As an adult living in Chicago, working day in and day out, living on your own the thought of establishing a financial foundation should be a priority, and part of that includes purchasing some insurance. There several reasons insurance companies can find to disqualify you for the more cost-effective plan…that’s why it’s important to establish a record of financial stability, responsibility and protection of your valuables.

What does protection of your valuables have to do with insurance?  Well most insurance companies evaluate things on a scale and underwriters just do it at an extreme.  If you show a history of purchasing, say…car insurance and you don’t have any accidents, at least none that were your fault; this is favorable in terms of begin evaluated for other types of insurance.

So what’s this got to do with YOU and owning a home?  Well, the first step before you own, is you rent!  Everyone has done it, but very few take the time to take advantage of building a history of being insured early on.  Renting is your first opportunity, while on your own to establish and insurance history.

People who rent their home often make the mistake of thinking that the
landlord’s insurance covers their possessions in case of a fire or
other catastrophe. Not true, you need your own insurance. Relatively
inexpensive, renters insurance protects the things that you own. It
provides liability coverage, protection from lawsuits resulting from
harm that you, your pets or your family cause to other persons or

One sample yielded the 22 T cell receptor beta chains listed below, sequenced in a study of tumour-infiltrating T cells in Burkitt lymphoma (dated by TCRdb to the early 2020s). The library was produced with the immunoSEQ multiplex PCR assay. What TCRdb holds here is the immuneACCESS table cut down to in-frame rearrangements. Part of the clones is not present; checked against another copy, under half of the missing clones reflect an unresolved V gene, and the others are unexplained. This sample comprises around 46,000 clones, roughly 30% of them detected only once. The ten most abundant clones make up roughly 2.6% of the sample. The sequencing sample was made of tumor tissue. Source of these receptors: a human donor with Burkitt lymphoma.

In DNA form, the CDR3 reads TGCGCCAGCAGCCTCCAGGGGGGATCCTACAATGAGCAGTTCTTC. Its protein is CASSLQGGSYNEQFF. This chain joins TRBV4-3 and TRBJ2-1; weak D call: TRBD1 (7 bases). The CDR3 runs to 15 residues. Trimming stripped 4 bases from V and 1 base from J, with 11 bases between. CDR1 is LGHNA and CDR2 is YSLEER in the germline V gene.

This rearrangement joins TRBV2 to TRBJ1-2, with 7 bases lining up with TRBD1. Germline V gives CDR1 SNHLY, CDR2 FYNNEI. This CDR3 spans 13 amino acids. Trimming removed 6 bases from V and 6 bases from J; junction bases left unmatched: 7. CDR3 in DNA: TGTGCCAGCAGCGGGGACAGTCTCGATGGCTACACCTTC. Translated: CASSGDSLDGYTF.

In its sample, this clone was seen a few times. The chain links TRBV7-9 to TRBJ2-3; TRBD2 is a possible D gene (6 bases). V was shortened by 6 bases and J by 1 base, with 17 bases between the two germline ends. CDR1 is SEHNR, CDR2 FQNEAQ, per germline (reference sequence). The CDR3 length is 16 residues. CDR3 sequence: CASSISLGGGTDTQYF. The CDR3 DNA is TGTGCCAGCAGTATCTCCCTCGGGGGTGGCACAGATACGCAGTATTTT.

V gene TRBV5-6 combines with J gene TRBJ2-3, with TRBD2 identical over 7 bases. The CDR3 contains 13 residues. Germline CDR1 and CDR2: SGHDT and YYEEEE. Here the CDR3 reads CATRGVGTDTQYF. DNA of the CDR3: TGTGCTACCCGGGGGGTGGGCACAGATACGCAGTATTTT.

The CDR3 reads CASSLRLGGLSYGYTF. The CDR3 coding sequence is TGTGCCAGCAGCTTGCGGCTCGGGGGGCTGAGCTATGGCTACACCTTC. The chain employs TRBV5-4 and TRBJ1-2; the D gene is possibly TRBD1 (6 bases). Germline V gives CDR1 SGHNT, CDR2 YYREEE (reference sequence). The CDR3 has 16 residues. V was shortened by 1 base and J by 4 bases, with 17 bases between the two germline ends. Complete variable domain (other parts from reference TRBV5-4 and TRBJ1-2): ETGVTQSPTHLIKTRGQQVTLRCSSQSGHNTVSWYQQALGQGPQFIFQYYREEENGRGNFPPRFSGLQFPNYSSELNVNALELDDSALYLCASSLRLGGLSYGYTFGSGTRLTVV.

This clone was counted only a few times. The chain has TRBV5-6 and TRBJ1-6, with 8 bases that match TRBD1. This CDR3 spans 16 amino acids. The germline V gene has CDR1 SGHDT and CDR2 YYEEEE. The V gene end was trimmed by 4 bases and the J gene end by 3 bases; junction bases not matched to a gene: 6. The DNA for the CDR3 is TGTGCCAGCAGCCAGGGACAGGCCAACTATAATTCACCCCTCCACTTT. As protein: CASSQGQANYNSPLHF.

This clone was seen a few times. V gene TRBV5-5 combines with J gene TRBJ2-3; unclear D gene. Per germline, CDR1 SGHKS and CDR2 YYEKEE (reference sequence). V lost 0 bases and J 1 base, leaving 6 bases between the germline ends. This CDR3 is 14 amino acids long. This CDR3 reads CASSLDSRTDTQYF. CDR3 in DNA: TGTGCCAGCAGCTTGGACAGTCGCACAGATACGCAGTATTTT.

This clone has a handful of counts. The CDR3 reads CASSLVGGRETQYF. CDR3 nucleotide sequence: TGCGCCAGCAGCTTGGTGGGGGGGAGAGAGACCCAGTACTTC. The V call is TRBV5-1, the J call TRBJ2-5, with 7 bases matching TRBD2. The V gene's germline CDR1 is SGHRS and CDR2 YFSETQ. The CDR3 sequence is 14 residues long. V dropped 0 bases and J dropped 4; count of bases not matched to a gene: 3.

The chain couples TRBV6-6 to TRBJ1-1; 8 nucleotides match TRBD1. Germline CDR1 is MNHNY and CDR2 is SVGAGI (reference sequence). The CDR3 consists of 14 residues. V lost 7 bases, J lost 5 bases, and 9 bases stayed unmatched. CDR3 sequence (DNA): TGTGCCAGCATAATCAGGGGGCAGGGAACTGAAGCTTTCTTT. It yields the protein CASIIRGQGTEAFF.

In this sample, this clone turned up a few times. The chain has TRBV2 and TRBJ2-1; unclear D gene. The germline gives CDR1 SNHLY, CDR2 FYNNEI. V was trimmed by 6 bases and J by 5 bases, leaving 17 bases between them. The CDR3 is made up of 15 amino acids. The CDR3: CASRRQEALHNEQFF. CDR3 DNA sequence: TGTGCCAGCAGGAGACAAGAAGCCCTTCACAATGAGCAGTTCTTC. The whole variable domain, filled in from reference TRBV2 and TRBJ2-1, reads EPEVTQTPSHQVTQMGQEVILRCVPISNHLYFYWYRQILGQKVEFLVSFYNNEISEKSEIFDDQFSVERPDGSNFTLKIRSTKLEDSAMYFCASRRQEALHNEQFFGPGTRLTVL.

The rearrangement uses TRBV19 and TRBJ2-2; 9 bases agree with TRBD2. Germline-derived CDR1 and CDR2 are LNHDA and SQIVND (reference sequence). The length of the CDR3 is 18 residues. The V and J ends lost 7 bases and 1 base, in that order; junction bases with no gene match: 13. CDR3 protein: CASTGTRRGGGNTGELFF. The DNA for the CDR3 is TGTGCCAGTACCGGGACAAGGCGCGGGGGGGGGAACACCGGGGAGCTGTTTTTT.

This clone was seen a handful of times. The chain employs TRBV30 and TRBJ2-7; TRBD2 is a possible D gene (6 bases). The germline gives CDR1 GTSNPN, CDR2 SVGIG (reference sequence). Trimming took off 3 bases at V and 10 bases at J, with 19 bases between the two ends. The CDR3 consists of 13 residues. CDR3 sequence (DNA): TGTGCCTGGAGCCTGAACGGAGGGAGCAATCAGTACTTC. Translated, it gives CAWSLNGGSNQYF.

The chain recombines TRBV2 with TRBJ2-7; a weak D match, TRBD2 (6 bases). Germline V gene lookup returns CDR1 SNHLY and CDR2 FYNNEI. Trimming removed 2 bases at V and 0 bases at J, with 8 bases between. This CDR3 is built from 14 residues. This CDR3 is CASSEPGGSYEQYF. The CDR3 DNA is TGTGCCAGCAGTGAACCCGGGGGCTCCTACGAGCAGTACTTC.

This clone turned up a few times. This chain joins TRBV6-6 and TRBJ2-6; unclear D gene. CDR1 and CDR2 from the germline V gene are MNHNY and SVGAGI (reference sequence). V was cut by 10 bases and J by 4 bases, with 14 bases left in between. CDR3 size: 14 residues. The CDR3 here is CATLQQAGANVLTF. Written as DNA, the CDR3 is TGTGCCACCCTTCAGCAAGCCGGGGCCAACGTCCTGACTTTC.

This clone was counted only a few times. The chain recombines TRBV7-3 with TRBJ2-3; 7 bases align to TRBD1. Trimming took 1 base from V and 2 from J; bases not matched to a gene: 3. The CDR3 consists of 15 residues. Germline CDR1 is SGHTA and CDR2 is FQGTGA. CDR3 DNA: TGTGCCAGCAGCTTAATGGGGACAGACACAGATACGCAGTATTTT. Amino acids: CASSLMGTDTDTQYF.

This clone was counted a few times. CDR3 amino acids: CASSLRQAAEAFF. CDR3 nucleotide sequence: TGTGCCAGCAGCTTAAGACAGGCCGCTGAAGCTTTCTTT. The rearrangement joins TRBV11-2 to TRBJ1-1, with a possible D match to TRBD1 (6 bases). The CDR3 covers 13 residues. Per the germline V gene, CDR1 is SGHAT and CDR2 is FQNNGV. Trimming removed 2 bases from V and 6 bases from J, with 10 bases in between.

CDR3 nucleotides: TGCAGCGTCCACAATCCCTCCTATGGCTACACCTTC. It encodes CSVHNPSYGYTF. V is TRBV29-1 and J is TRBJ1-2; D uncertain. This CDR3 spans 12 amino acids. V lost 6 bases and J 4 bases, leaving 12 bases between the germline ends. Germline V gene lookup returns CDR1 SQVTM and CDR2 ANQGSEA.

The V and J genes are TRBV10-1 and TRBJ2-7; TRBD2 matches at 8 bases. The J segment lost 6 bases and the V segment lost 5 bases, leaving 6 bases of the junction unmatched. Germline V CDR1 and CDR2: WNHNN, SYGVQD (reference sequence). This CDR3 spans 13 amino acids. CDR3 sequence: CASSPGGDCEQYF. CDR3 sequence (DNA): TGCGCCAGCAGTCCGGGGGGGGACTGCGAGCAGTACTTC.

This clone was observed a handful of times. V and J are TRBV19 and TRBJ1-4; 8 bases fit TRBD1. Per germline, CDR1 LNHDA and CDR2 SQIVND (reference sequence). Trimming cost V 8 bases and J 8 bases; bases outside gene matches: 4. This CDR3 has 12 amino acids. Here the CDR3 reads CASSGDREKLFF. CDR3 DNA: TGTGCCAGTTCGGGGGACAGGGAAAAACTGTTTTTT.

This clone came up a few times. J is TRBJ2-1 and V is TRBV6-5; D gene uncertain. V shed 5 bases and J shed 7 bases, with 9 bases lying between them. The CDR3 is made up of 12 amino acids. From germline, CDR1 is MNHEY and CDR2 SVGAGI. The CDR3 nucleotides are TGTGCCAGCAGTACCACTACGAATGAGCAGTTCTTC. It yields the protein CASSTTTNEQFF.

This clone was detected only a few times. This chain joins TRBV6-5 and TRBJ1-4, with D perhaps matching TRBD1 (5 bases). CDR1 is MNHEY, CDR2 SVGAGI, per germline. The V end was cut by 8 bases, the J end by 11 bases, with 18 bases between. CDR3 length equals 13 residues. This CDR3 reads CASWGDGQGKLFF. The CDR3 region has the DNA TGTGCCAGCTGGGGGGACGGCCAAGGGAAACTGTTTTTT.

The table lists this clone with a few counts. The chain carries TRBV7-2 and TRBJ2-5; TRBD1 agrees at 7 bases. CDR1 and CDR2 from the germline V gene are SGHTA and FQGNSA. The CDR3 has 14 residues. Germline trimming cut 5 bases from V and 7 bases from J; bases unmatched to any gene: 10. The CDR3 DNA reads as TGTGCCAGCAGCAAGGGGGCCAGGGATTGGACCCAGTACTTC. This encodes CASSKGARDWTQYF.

damage to their property. Renters insurance also helps you establish a
good insurance track record, or loss history. If you show that you are
a responsible insurance risk, you’ll have no trouble getting insurance
when you eventually buy your own place.

If you are living in a condo or coop, you depend on
two insurance polices for protection: your own coverage and the
insurance purchased by the condominium or co-op board for the common
areas of the property that you share with the other owners, like the
roof, basement, elevator, boiler and sidewalks. The condo or co-op
association may be responsible only for insuring a unit up to its bare
walls, floor and ceiling. The owner may have to insure kitchen
cabinets, built-in-appliances, plumbing, wiring, bathroom fixtures and
so on. Read the association’s bylaws and/or proprietary lease to better
understand where the association’s responsibility ends and yours begin.

If you’re buying a home, and have a mortgage, in
most cases you will need to purchase homeowners insurance. The cost
will vary according to the size and construction of the home; where it
is (proximity to the coast or other natural hazards, e.g. fault line,
wildfire zone); fire safety features; anti-theft devices; and the
property’s loss history. Insure your home for the cost of rebuilding
it, not the market price. And make certain that the value of your
insurance policy is keeping up with increases in local building costs.

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